Oak barks as raw materials for the extraction of polyphenols for thechemical and pharmaceutical sectors: A regional case study. Industrial Crops and Products 70, 316–321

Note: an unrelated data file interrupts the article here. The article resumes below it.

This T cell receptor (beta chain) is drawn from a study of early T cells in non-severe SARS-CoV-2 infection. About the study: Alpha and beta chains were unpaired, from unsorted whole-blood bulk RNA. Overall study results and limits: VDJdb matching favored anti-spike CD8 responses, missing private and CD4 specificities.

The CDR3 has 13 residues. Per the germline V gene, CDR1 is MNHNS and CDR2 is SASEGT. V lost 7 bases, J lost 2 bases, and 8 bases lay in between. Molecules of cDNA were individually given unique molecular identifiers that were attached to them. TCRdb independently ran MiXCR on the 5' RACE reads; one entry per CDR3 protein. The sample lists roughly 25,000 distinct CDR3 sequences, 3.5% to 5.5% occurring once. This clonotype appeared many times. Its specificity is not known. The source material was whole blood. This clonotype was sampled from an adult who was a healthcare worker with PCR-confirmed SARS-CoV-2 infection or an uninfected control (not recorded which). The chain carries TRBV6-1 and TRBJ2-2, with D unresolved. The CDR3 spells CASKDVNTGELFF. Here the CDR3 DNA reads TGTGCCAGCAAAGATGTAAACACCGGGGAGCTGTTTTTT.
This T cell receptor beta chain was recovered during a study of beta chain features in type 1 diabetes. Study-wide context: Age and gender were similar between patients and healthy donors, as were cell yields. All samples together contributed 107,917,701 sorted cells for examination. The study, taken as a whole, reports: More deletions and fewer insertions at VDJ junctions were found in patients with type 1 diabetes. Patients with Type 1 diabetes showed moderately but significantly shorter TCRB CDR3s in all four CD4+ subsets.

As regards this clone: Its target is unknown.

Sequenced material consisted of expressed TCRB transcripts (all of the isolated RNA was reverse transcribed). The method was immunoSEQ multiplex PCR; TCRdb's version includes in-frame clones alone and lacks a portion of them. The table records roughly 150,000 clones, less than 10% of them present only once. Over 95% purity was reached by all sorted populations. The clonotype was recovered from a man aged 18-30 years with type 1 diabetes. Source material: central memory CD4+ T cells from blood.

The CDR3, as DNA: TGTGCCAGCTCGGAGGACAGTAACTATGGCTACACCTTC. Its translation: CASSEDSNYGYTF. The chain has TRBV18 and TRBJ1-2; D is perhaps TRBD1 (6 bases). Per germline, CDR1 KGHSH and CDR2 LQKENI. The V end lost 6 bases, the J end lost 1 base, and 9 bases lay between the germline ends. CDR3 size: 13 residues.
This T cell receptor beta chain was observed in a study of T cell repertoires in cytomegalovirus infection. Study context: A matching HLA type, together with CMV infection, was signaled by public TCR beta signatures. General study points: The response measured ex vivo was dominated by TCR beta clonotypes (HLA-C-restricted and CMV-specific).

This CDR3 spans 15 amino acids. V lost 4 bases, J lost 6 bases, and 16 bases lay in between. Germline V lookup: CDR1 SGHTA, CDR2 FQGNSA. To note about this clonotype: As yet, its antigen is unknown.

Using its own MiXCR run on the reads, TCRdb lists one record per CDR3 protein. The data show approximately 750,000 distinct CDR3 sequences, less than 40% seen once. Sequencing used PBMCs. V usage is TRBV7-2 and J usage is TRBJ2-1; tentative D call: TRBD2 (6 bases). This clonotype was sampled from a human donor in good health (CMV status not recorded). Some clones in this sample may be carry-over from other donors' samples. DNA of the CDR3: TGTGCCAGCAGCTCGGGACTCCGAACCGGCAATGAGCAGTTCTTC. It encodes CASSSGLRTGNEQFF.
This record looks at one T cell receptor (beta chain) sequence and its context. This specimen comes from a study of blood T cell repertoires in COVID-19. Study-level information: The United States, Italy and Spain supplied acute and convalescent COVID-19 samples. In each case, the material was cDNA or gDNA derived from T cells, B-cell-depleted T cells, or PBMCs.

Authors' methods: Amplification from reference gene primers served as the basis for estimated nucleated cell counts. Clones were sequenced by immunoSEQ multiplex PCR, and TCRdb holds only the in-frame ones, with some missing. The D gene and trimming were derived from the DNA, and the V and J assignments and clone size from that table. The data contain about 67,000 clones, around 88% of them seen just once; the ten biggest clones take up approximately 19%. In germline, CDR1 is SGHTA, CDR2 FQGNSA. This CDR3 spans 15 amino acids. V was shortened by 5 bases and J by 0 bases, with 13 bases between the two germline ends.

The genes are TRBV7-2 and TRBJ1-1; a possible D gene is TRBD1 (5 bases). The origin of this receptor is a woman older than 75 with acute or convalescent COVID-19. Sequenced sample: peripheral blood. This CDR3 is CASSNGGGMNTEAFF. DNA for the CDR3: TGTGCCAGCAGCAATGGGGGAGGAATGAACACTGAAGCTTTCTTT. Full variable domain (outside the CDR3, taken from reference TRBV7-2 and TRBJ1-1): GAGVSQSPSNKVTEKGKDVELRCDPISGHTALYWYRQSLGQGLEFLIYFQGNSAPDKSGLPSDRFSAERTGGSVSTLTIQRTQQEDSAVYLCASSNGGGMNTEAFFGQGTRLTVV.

Despite their potential for chemical recycling, residues from forest harvesting and wood processing aremostly used for industrial applications with low added value (energy, paper pulp, and panels). Bark ofboth oak species, Quercus robur L. 1753, Quercus petraea (Matt.) Liebl. 1784 is a by-product from sawmilland pulp mill activities. Bark is mainly used as a fuel for the same wood plants. The aim of this study is tolook at the feasibility of enhancing the value of this material through the extraction of bioactive molecules,such as polyphenols (i.e. catechin, gallic, and ellagic acids). First, the effect of industrial storage of logs andbark on their polyphenol content was explored. Then, referring to the selection of tan oaks in the past,the question of an optimum harvesting age is addressed in order to maximize the polyphenol content ofthe barks. In the end, molecular diversity of bark is examined through the identification of molecules ofinterest, using different chromatographic analyses. The results show an effect of the industrial contextand an effect of the raw material age on the chemical properties of the bark. First investigations alsohighlight molecules of interest and the molecular diversity, which needs to be further explored.